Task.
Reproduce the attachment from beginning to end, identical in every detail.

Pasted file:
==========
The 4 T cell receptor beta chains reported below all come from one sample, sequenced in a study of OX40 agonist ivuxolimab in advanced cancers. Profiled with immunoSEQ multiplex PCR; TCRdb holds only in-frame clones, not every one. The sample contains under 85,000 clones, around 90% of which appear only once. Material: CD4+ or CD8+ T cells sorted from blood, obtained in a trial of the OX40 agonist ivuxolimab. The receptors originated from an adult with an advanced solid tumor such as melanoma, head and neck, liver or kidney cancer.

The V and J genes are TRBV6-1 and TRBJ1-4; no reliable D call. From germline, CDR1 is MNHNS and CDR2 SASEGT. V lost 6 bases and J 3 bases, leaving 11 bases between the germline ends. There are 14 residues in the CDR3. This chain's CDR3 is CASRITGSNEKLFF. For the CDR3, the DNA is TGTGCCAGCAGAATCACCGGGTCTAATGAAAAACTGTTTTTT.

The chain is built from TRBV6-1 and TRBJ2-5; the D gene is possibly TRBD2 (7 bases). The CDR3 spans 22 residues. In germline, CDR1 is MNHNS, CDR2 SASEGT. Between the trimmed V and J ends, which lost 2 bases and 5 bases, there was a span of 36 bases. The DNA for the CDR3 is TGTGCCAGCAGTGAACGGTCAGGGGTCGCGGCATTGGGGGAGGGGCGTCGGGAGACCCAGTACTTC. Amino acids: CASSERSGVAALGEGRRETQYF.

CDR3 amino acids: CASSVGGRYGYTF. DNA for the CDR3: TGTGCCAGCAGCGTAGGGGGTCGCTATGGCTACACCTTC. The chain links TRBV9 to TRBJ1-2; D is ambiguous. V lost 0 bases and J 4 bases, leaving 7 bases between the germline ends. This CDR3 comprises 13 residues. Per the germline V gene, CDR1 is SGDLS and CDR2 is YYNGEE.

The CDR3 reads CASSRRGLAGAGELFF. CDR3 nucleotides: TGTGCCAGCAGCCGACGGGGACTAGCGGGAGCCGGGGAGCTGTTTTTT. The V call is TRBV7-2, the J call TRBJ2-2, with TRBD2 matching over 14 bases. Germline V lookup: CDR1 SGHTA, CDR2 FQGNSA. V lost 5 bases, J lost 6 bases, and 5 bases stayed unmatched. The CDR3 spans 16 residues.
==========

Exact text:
The 4 T cell receptor beta chains reported below all come from one sample, sequenced in a study of OX40 agonist ivuxolimab in advanced cancers. Profiled with immunoSEQ multiplex PCR; TCRdb holds only in-frame clones, not every one. The sample contains under 85,000 clones, around 90% of which appear only once. Material: CD4+ or CD8+ T cells sorted from blood, obtained in a trial of the OX40 agonist ivuxolimab. The receptors originated from an adult with an advanced solid tumor such as melanoma, head and neck, liver or kidney cancer.

The V and J genes are TRBV6-1 and TRBJ1-4; no reliable D call. From germline, CDR1 is MNHNS and CDR2 SASEGT. V lost 6 bases and J 3 bases, leaving 11 bases between the germline ends. There are 14 residues in the CDR3. This chain's CDR3 is CASRITGSNEKLFF. For the CDR3, the DNA is TGTGCCAGCAGAATCACCGGGTCTAATGAAAAACTGTTTTTT.

The chain is built from TRBV6-1 and TRBJ2-5; the D gene is possibly TRBD2 (7 bases). The CDR3 spans 22 residues. In germline, CDR1 is MNHNS, CDR2 SASEGT. Between the trimmed V and J ends, which lost 2 bases and 5 bases, there was a span of 36 bases. The DNA for the CDR3 is TGTGCCAGCAGTGAACGGTCAGGGGTCGCGGCATTGGGGGAGGGGCGTCGGGAGACCCAGTACTTC. Amino acids: CASSERSGVAALGEGRRETQYF.

CDR3 amino acids: CASSVGGRYGYTF. DNA for the CDR3: TGTGCCAGCAGCGTAGGGGGTCGCTATGGCTACACCTTC. The chain links TRBV9 to TRBJ1-2; D is ambiguous. V lost 0 bases and J 4 bases, leaving 7 bases between the germline ends. This CDR3 comprises 13 residues. Per the germline V gene, CDR1 is SGDLS and CDR2 is YYNGEE.

The CDR3 reads CASSRRGLAGAGELFF. CDR3 nucleotides: TGTGCCAGCAGCCGACGGGGACTAGCGGGAGCCGGGGAGCTGTTTTTT. The V call is TRBV7-2, the J call TRBJ2-2, with TRBD2 matching over 14 bases. Germline V lookup: CDR1 SGHTA, CDR2 FQGNSA. V lost 5 bases, J lost 6 bases, and 5 bases stayed unmatched. The CDR3 spans 16 residues.